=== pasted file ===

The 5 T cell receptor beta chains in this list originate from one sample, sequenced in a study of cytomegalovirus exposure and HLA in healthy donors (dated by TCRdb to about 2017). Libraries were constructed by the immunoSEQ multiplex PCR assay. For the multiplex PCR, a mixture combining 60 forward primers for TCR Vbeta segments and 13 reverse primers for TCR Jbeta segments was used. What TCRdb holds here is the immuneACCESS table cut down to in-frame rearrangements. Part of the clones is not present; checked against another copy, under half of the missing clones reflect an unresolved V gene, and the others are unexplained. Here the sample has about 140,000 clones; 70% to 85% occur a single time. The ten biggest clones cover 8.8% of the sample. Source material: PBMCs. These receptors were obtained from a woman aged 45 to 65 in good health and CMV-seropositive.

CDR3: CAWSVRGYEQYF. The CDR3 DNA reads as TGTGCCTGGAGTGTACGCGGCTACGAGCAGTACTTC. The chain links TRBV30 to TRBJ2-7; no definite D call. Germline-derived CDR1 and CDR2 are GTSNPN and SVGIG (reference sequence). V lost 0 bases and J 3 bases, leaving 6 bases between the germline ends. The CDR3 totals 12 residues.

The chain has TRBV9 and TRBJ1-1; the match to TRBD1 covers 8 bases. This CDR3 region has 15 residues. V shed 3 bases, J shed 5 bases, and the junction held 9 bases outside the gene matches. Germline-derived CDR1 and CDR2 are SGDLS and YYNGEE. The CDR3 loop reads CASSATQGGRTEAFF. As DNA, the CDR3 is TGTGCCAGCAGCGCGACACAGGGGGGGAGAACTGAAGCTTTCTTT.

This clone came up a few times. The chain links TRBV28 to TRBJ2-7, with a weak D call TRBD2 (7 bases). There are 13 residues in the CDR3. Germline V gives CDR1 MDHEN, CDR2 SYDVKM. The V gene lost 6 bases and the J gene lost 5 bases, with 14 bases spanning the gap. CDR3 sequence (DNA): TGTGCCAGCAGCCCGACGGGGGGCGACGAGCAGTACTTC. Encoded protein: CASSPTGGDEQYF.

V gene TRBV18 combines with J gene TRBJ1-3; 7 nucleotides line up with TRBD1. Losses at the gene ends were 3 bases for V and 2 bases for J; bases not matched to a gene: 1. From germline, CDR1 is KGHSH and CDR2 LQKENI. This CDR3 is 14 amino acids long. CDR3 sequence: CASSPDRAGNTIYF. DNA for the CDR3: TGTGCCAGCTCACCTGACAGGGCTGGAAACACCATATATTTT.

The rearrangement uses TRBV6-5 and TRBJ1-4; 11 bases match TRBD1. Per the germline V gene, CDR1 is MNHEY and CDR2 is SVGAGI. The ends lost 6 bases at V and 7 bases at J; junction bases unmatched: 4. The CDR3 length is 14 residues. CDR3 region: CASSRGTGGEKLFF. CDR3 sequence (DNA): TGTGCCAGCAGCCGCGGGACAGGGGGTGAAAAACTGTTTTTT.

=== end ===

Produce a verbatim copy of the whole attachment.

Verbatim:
The 5 T cell receptor beta chains in this list originate from one sample, sequenced in a study of cytomegalovirus exposure and HLA in healthy donors (dated by TCRdb to about 2017). Libraries were constructed by the immunoSEQ multiplex PCR assay. For the multiplex PCR, a mixture combining 60 forward primers for TCR Vbeta segments and 13 reverse primers for TCR Jbeta segments was used. What TCRdb holds here is the immuneACCESS table cut down to in-frame rearrangements. Part of the clones is not present; checked against another copy, under half of the missing clones reflect an unresolved V gene, and the others are unexplained. Here the sample has about 140,000 clones; 70% to 85% occur a single time. The ten biggest clones cover 8.8% of the sample. Source material: PBMCs. These receptors were obtained from a woman aged 45 to 65 in good health and CMV-seropositive.

CDR3: CAWSVRGYEQYF. The CDR3 DNA reads as TGTGCCTGGAGTGTACGCGGCTACGAGCAGTACTTC. The chain links TRBV30 to TRBJ2-7; no definite D call. Germline-derived CDR1 and CDR2 are GTSNPN and SVGIG (reference sequence). V lost 0 bases and J 3 bases, leaving 6 bases between the germline ends. The CDR3 totals 12 residues.

The chain has TRBV9 and TRBJ1-1; the match to TRBD1 covers 8 bases. This CDR3 region has 15 residues. V shed 3 bases, J shed 5 bases, and the junction held 9 bases outside the gene matches. Germline-derived CDR1 and CDR2 are SGDLS and YYNGEE. The CDR3 loop reads CASSATQGGRTEAFF. As DNA, the CDR3 is TGTGCCAGCAGCGCGACACAGGGGGGGAGAACTGAAGCTTTCTTT.

This clone came up a few times. The chain links TRBV28 to TRBJ2-7, with a weak D call TRBD2 (7 bases). There are 13 residues in the CDR3. Germline V gives CDR1 MDHEN, CDR2 SYDVKM. The V gene lost 6 bases and the J gene lost 5 bases, with 14 bases spanning the gap. CDR3 sequence (DNA): TGTGCCAGCAGCCCGACGGGGGGCGACGAGCAGTACTTC. Encoded protein: CASSPTGGDEQYF.

V gene TRBV18 combines with J gene TRBJ1-3; 7 nucleotides line up with TRBD1. Losses at the gene ends were 3 bases for V and 2 bases for J; bases not matched to a gene: 1. From germline, CDR1 is KGHSH and CDR2 LQKENI. This CDR3 is 14 amino acids long. CDR3 sequence: CASSPDRAGNTIYF. DNA for the CDR3: TGTGCCAGCTCACCTGACAGGGCTGGAAACACCATATATTTT.

The rearrangement uses TRBV6-5 and TRBJ1-4; 11 bases match TRBD1. Per the germline V gene, CDR1 is MNHEY and CDR2 is SVGAGI. The ends lost 6 bases at V and 7 bases at J; junction bases unmatched: 4. The CDR3 length is 14 residues. CDR3 region: CASSRGTGGEKLFF. CDR3 sequence (DNA): TGTGCCAGCAGCCGCGGGACAGGGGGTGAAAAACTGTTTTTT.